Skip to main content

Grand Theft Auto IV: The Ballad of Gay Tony

By this point, some of you are probably wondering how The Ballad of Gay Tony meshes with the larger GTA IV narrative. We already know that the game opens in the bank during the Three Leaf Clover mission, and you can probably guess that you’ll eventually play through Luis’ side of the museum mission, which is a hell of a lot easier than what Niko and Johnny had to go through. You’ll also get into a firefight with Johnny’s gang over the series’ ill-fated diamonds, and later head to Charge Island with Tony to exchange those same diamonds for kidnapped Mob brat Gracie Ancelotti.

Above: It’s not because you particularly like her, either

For fans, though, half the fun will be in seeing the motivations behind these events and coming away with a full picture of what was really happening the whole time. Ballad of Gay Tony also ties up a lot of the loose threads left dangling by GTA IV, such as what happened to Bulgarin and where, ultimately, the diamonds ended up.

It’s also interesting to note that Ballad of Gay Tony holds up a fun-house mirror to GTA IV, in that a lot of its new or expanded characters are what earlier characters aspired to be. Billionaire developer Yusuf Aziz, with his fleet of helicopters, bottomless finances and tacky sensibilities, is what Playboy X (and to some degree, Roman) would have become with more money.

Above: Playboy wishes he could be this rich. Roman wishes he could be this obnoxious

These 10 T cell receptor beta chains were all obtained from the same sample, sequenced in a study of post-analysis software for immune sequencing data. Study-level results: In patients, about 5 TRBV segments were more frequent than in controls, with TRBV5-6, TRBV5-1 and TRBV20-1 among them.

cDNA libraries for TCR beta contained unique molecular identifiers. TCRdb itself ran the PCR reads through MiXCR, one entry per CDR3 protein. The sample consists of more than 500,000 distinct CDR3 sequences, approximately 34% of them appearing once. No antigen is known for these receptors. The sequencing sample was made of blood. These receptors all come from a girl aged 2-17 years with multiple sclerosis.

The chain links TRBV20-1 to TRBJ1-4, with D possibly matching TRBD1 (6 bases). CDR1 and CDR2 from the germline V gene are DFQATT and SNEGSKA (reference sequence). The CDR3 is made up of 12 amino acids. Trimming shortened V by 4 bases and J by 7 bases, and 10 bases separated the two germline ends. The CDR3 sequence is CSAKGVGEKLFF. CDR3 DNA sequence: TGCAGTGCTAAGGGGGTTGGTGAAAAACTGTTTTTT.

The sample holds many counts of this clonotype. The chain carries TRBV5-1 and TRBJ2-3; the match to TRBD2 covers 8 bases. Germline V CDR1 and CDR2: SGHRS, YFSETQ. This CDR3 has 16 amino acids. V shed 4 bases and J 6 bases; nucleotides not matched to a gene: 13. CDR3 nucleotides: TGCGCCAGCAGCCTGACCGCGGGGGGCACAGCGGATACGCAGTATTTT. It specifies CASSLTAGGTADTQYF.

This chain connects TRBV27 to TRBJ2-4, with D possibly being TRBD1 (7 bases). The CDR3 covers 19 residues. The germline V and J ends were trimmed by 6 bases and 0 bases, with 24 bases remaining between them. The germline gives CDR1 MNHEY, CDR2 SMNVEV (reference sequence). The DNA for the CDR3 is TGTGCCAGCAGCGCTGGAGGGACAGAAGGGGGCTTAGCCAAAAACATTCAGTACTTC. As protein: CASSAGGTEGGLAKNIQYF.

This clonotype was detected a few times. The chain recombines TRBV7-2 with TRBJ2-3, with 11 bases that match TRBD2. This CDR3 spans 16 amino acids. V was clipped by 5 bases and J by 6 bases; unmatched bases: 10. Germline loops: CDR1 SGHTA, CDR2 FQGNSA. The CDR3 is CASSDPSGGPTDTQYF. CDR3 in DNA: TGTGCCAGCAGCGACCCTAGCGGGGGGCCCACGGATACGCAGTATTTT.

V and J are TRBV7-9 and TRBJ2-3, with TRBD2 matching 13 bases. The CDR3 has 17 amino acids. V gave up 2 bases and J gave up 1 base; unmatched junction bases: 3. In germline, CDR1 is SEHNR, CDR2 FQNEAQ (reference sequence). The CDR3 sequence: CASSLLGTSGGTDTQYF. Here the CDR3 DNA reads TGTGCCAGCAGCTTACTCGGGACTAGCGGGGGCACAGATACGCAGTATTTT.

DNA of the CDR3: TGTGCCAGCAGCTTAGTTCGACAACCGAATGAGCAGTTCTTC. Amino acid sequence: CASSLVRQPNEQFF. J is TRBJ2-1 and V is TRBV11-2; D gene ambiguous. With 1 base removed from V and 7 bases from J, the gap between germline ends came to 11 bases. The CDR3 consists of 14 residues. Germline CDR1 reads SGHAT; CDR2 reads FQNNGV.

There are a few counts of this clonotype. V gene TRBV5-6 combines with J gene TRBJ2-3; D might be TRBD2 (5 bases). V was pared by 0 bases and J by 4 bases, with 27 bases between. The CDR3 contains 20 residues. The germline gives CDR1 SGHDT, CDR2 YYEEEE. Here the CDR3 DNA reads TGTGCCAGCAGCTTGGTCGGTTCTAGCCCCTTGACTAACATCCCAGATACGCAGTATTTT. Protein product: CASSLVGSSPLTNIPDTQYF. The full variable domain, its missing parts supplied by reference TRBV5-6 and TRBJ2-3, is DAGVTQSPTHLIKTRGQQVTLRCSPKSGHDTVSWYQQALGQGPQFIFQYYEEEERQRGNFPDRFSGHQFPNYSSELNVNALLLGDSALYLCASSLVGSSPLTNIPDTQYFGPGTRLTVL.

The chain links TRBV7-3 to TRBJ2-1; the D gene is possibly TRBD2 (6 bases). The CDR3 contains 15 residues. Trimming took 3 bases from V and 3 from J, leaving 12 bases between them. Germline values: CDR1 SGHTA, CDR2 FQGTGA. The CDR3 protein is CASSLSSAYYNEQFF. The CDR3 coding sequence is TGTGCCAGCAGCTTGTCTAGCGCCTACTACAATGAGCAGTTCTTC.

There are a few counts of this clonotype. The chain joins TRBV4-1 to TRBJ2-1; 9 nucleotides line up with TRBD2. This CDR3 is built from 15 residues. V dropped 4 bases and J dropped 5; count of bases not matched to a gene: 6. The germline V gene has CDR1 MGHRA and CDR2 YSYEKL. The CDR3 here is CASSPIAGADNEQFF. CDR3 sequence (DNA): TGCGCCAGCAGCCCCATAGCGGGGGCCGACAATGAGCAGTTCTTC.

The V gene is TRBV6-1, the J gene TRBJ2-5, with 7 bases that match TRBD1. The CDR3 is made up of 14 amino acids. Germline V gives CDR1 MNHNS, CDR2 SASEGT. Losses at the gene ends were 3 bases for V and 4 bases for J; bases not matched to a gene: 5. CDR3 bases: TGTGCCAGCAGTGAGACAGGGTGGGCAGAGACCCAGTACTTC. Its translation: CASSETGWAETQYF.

The same could be said of Bulgarin (who’s insanely wealthy) and the comparatively insignificant Mikhail Faustin and Dmitri Rascalov. But the most blatant example is Mori Kibbutz, a sawed-off little bully who clearly provided the frat-boy template from which Brucie’s been working this whole time, and next to whom poor Brucie looks absolutely pathetic.

And Luis, for his part, represents the best that GTA IV’s other anti-heroes could possibly hope for: even after clawing his way to the top, he’s still just an errand boy for greedy sociopaths.

That just leaves one burning question about the plot:

After graduating from college in 2000 with a BA in journalism, I worked for five years as a copy editor, page designer and videogame-review columnist at a couple of mid-sized newspapers you've never heard of. My column eventually got me a freelancing gig with GMR magazine, which folded a few months later. I was hired on full-time by GamesRadar in late 2005, and have since been paid actual money to write silly articles about lovable blobs.